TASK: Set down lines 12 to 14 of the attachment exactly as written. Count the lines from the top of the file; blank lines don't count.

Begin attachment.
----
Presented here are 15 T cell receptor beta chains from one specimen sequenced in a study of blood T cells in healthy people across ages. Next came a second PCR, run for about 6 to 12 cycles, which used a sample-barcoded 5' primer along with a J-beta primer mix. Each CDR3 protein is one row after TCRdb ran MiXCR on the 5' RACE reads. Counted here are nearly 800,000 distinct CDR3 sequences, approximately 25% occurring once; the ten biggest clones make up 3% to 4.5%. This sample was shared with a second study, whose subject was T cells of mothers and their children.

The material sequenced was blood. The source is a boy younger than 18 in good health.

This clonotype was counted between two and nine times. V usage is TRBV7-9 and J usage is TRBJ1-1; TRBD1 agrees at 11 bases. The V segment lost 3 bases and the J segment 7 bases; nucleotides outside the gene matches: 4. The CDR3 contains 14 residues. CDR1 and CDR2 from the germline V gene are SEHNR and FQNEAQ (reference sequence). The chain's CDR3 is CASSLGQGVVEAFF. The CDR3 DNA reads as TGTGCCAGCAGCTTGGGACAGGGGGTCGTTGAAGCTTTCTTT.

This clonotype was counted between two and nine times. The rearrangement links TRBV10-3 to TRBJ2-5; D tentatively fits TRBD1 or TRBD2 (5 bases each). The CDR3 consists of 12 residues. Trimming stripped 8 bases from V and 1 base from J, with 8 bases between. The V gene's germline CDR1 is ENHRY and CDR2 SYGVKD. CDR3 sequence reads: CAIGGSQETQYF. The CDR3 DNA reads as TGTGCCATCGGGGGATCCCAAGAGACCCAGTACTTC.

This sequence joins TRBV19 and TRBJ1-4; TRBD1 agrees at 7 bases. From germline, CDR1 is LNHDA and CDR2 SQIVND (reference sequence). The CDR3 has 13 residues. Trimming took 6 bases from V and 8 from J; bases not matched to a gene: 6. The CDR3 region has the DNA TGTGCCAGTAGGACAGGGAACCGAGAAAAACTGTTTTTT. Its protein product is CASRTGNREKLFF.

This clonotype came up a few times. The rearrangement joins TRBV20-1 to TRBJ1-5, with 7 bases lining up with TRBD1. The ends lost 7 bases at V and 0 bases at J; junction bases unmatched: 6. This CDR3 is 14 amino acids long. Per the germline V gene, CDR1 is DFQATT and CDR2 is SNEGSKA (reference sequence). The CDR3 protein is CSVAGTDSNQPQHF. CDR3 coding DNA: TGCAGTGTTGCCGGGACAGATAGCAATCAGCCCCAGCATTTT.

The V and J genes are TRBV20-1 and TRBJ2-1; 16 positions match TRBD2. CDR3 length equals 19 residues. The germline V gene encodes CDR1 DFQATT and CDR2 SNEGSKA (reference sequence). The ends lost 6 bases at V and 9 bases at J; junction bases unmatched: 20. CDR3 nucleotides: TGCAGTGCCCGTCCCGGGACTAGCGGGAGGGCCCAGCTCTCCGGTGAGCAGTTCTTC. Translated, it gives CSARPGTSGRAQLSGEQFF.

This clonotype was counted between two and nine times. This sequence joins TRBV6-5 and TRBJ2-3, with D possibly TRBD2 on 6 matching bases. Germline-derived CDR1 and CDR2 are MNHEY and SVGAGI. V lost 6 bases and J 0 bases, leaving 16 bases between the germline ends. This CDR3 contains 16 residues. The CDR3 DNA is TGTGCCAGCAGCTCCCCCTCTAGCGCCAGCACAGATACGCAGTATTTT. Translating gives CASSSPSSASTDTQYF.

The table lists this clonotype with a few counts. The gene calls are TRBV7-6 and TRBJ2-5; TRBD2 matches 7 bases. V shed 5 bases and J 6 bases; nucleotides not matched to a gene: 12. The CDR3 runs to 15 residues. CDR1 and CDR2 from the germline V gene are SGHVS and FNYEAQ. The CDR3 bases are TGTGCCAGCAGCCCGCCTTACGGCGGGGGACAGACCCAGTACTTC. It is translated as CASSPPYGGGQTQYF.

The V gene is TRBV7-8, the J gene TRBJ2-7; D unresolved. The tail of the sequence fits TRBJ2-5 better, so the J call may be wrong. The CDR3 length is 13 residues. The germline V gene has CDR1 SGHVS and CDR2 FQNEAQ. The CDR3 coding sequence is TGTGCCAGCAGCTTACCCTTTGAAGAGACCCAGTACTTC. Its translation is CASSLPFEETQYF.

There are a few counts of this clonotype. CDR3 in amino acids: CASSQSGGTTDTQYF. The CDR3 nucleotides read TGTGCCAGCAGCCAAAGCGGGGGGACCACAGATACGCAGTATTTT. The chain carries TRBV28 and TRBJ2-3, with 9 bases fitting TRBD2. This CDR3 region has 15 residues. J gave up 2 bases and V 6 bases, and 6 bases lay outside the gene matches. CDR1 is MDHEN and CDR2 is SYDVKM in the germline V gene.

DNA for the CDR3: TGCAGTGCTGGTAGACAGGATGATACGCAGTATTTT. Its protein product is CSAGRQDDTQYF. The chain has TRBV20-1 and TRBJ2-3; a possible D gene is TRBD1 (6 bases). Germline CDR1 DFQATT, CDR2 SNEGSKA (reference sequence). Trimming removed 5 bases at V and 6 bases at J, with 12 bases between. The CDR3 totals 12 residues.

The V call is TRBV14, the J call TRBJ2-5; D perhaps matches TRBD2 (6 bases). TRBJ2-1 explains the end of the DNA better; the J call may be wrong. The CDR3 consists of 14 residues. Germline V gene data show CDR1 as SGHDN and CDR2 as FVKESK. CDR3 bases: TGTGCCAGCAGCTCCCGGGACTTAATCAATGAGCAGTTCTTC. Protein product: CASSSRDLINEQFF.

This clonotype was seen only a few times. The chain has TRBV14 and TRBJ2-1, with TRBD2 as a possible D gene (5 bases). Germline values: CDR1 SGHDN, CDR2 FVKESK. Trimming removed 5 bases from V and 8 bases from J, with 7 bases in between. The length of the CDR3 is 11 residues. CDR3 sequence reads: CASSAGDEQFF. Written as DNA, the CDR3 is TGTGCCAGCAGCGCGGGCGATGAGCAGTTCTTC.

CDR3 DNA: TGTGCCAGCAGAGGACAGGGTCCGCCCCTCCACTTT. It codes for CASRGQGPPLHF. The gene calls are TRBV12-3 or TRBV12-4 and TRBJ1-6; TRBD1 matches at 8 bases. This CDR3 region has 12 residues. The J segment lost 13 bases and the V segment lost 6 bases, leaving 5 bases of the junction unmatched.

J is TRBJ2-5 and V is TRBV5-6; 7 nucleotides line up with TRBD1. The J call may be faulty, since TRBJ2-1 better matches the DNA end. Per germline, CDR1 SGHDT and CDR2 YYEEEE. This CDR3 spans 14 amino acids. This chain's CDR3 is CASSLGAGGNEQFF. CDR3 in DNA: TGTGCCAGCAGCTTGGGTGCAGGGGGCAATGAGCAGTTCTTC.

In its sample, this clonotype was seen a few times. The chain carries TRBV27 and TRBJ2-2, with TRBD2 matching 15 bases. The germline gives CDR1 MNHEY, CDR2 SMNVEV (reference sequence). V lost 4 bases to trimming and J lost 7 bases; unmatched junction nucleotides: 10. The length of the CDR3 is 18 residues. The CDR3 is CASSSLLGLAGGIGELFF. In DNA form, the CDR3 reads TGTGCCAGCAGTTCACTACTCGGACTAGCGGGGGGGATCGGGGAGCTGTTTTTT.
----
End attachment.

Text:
DNA for the CDR3: TGCAGTGCTGGTAGACAGGATGATACGCAGTATTTT. Its protein product is CSAGRQDDTQYF. The chain has TRBV20-1 and TRBJ2-3; a possible D gene is TRBD1 (6 bases). Germline CDR1 DFQATT, CDR2 SNEGSKA (reference sequence). Trimming removed 5 bases at V and 6 bases at J, with 12 bases between. The CDR3 totals 12 residues.

The V call is TRBV14, the J call TRBJ2-5; D perhaps matches TRBD2 (6 bases). TRBJ2-1 explains the end of the DNA better; the J call may be wrong. The CDR3 consists of 14 residues. Germline V gene data show CDR1 as SGHDN and CDR2 as FVKESK. CDR3 bases: TGTGCCAGCAGCTCCCGGGACTTAATCAATGAGCAGTTCTTC. Protein product: CASSSRDLINEQFF.

This clonotype was seen only a few times. The chain has TRBV14 and TRBJ2-1, with TRBD2 as a possible D gene (5 bases). Germline values: CDR1 SGHDN, CDR2 FVKESK. Trimming removed 5 bases from V and 8 bases from J, with 7 bases in between. The length of the CDR3 is 11 residues. CDR3 sequence reads: CASSAGDEQFF. Written as DNA, the CDR3 is TGTGCCAGCAGCGCGGGCGATGAGCAGTTCTTC.